On the topic of easy hair, how do you go about scoring that great messy texture?
“I like to loosely braid my hair at night just so it doesn’t get too crazy and keeps a nice shape. I put a bit of oil in it so that the next morning when I remove the braid, I have waves that feel natural. I use Briogeo, which is totally clean. My hair absorbs all the oil, so it looks more healthy. I avoid using a lot of product because I have very thin hair, and if I put too much in, it looks heavy and kills the curls.”
I once read that you apply perfume before bed. Tell me about that!
“I do! I just think that it’s a moment where you’re with your partner in bed, and I don’t want to smell like toothpaste and makeup remover [laughs]. I want to smell a little sexier, you know? I’m very loyal to perfume, and that’s why I created one with the brand In Fiore in December. I did a solid perfume, which is completely organic. It’s called Baisers de Jasmin and it has a little mirror, so you can use it to do your makeup on the go as well.”
What are some other products you swear by?
“The Aveda lip balm. It’s called the Lip Saver and it’s the best thing on Earth. And the Bariéderm Cica Cream from Uriage. In my first trimester of pregnancy, I got a rash on my skin, so I started using this rescue cream. When your skin is irritated or sensitive and you can’t tolerate anything, this is what you use.”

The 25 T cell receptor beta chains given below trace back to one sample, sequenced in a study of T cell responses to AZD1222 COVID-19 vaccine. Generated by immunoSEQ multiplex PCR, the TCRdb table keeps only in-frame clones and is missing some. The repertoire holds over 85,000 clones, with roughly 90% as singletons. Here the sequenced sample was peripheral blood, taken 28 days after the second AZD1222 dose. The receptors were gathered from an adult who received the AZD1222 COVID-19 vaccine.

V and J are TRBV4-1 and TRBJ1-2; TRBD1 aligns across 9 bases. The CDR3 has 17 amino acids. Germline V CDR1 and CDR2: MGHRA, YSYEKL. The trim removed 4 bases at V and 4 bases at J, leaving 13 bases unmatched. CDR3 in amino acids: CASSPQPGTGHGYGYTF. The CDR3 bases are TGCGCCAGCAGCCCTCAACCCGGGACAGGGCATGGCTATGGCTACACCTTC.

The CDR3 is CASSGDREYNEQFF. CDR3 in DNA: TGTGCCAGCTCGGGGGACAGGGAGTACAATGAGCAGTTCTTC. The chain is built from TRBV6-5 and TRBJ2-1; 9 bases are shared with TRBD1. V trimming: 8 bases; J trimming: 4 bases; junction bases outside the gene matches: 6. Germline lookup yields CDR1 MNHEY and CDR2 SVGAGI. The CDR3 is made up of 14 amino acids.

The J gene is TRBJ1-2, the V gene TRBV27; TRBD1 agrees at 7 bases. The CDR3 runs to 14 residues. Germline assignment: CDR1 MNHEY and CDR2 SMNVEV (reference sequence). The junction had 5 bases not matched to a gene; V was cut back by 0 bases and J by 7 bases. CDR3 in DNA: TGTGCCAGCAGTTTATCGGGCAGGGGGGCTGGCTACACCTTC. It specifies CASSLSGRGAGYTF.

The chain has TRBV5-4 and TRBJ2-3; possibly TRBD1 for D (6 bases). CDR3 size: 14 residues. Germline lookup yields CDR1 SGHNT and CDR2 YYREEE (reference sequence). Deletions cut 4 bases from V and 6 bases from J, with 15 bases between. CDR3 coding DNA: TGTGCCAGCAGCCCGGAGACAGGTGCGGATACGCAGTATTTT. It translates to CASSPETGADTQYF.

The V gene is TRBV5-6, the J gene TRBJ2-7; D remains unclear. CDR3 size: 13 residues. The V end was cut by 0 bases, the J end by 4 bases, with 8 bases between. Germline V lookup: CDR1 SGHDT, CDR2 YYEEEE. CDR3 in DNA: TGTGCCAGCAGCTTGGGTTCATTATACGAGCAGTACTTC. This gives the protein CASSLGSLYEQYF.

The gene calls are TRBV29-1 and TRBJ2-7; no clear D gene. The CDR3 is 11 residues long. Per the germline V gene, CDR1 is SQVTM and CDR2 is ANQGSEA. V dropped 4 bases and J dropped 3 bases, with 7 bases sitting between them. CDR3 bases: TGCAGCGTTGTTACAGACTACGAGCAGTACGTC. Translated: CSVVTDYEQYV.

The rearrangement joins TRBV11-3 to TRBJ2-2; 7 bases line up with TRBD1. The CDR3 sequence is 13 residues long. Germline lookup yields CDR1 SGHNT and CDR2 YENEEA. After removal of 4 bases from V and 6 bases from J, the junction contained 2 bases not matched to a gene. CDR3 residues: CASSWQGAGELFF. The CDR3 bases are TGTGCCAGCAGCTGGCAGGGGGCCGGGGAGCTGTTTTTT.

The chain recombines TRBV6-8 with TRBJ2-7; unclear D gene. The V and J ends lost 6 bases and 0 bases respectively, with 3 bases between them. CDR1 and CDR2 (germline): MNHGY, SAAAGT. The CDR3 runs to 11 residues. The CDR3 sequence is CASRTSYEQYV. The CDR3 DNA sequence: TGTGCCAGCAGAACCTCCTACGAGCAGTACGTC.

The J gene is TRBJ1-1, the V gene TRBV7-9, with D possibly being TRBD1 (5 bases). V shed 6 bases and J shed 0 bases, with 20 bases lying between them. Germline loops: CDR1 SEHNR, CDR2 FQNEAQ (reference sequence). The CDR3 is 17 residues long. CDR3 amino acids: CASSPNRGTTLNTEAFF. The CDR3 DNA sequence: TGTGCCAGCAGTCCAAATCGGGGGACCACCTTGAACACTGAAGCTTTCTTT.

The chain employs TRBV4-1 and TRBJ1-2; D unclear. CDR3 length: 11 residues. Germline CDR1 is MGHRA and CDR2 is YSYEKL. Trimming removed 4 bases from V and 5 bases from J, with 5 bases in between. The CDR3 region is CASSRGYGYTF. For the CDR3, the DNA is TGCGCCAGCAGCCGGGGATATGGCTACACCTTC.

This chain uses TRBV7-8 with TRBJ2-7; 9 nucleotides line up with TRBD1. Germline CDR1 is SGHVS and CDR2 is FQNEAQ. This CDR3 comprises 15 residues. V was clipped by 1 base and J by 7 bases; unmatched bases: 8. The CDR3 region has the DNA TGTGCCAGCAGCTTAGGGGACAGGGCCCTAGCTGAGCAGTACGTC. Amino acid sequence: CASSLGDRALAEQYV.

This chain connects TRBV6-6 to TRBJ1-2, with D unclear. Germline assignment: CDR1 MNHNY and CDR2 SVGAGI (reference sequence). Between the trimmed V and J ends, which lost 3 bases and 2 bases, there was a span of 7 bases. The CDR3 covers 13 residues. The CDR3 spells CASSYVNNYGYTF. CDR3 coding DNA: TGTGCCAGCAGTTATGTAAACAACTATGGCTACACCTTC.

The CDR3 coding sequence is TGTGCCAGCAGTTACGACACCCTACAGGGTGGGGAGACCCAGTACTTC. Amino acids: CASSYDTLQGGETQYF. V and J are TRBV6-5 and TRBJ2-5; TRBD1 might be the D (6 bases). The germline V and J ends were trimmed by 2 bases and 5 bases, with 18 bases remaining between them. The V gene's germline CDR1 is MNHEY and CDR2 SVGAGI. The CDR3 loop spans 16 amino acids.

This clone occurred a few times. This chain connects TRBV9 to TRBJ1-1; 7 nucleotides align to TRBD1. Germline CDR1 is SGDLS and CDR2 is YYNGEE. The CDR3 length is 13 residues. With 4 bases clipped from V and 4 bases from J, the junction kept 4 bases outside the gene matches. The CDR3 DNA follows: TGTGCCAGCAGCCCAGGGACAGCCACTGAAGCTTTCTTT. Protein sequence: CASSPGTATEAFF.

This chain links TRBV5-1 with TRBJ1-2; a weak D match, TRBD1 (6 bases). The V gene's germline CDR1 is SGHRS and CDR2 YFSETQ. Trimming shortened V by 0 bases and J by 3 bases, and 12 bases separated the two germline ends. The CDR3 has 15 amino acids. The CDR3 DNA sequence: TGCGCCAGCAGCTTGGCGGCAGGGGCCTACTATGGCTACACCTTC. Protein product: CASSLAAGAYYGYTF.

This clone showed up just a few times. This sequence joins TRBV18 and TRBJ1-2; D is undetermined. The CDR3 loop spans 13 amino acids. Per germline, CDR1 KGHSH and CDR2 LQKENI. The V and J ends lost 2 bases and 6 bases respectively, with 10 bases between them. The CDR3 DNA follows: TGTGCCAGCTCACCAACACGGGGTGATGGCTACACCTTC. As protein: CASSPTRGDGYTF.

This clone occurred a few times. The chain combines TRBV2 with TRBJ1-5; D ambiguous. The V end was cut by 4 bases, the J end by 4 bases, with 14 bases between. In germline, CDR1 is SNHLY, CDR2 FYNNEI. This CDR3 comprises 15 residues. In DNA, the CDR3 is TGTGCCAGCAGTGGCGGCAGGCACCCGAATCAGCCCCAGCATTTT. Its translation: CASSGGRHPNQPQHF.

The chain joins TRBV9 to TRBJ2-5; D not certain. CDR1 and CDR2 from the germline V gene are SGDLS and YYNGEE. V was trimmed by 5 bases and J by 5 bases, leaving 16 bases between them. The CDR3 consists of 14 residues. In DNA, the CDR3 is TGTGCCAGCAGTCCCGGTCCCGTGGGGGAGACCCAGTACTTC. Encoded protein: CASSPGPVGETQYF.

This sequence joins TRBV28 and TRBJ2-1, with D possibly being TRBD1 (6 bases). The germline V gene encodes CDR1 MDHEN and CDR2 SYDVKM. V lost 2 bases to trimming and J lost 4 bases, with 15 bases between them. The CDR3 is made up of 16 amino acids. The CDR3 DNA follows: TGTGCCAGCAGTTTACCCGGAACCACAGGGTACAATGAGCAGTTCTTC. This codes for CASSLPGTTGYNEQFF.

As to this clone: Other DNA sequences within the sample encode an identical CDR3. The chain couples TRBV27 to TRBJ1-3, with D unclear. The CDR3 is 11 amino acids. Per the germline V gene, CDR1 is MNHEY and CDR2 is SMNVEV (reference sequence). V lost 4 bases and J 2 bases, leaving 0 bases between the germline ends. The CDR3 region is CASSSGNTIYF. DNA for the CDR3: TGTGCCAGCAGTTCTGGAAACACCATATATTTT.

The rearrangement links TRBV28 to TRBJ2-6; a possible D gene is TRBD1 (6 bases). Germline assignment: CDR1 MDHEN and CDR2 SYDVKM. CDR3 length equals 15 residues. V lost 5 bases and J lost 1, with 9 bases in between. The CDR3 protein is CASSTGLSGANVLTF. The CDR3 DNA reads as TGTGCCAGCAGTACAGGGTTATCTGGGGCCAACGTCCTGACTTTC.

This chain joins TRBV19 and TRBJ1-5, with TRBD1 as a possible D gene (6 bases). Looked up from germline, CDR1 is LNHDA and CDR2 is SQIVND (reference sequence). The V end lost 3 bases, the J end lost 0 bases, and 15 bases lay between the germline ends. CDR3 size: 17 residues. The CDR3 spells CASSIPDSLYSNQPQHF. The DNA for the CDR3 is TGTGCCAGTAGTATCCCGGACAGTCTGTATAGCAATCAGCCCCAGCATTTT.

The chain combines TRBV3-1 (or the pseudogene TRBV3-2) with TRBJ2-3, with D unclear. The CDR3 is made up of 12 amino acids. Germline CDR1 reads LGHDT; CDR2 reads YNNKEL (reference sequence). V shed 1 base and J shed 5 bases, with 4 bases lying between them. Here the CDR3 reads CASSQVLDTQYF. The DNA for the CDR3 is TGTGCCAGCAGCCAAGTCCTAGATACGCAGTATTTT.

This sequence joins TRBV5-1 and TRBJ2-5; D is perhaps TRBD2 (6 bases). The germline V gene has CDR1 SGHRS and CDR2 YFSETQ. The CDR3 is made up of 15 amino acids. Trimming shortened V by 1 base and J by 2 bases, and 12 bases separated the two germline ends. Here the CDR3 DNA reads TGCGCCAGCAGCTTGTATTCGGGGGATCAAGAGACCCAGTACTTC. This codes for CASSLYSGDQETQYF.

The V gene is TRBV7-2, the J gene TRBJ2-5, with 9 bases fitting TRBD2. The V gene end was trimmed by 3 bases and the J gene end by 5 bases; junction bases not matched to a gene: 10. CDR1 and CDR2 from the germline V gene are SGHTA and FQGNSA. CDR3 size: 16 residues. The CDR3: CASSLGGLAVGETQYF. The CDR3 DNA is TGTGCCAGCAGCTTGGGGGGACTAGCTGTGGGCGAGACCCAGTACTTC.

Aveda Lip Saver, $14, aveda.ca
You get to design seasonal collections for Estée Lauder as the brand’s global beauty director. What’s your creative process like?
“I start by trying to project myself into the season I’m working on. How do I feel? How do women feel? What do we want to do? What do we want to wear? For the last collection, I did all these glitters and eye glosses and colours, because I feel like fall and winter is a time where you crave that. But in the springtime, I feel like we just want to take our clothes off and take our makeup off and run naked in a field! We’re so sick of winter. So that was the mood for this collection. My goal was to make sure that every woman had the perfect highlighter. I made a copper highlighter that’s beautiful on darker skin tones and looks much more natural than yellowy gold ones.”